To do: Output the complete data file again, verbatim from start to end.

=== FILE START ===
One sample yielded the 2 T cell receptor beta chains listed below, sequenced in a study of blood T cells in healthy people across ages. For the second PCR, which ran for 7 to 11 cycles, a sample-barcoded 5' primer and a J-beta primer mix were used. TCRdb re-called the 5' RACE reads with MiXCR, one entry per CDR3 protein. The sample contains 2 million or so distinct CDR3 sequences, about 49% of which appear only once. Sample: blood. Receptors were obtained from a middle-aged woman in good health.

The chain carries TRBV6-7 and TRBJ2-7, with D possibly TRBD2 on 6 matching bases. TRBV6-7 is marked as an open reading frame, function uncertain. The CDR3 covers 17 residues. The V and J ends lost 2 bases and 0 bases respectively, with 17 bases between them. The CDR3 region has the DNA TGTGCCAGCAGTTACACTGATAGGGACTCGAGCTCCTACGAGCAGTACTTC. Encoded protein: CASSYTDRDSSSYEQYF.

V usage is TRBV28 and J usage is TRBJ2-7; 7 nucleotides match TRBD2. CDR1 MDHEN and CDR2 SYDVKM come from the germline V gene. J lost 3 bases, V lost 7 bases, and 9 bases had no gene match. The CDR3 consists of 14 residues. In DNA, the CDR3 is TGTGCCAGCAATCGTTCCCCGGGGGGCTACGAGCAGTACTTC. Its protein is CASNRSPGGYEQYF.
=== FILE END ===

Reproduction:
One sample yielded the 2 T cell receptor beta chains listed below, sequenced in a study of blood T cells in healthy people across ages. For the second PCR, which ran for 7 to 11 cycles, a sample-barcoded 5' primer and a J-beta primer mix were used. TCRdb re-called the 5' RACE reads with MiXCR, one entry per CDR3 protein. The sample contains 2 million or so distinct CDR3 sequences, about 49% of which appear only once. Sample: blood. Receptors were obtained from a middle-aged woman in good health.

The chain carries TRBV6-7 and TRBJ2-7, with D possibly TRBD2 on 6 matching bases. TRBV6-7 is marked as an open reading frame, function uncertain. The CDR3 covers 17 residues. The V and J ends lost 2 bases and 0 bases respectively, with 17 bases between them. The CDR3 region has the DNA TGTGCCAGCAGTTACACTGATAGGGACTCGAGCTCCTACGAGCAGTACTTC. Encoded protein: CASSYTDRDSSSYEQYF.

V usage is TRBV28 and J usage is TRBJ2-7; 7 nucleotides match TRBD2. CDR1 MDHEN and CDR2 SYDVKM come from the germline V gene. J lost 3 bases, V lost 7 bases, and 9 bases had no gene match. The CDR3 consists of 14 residues. In DNA, the CDR3 is TGTGCCAGCAATCGTTCCCCGGGGGGCTACGAGCAGTACTTC. Its protein is CASNRSPGGYEQYF.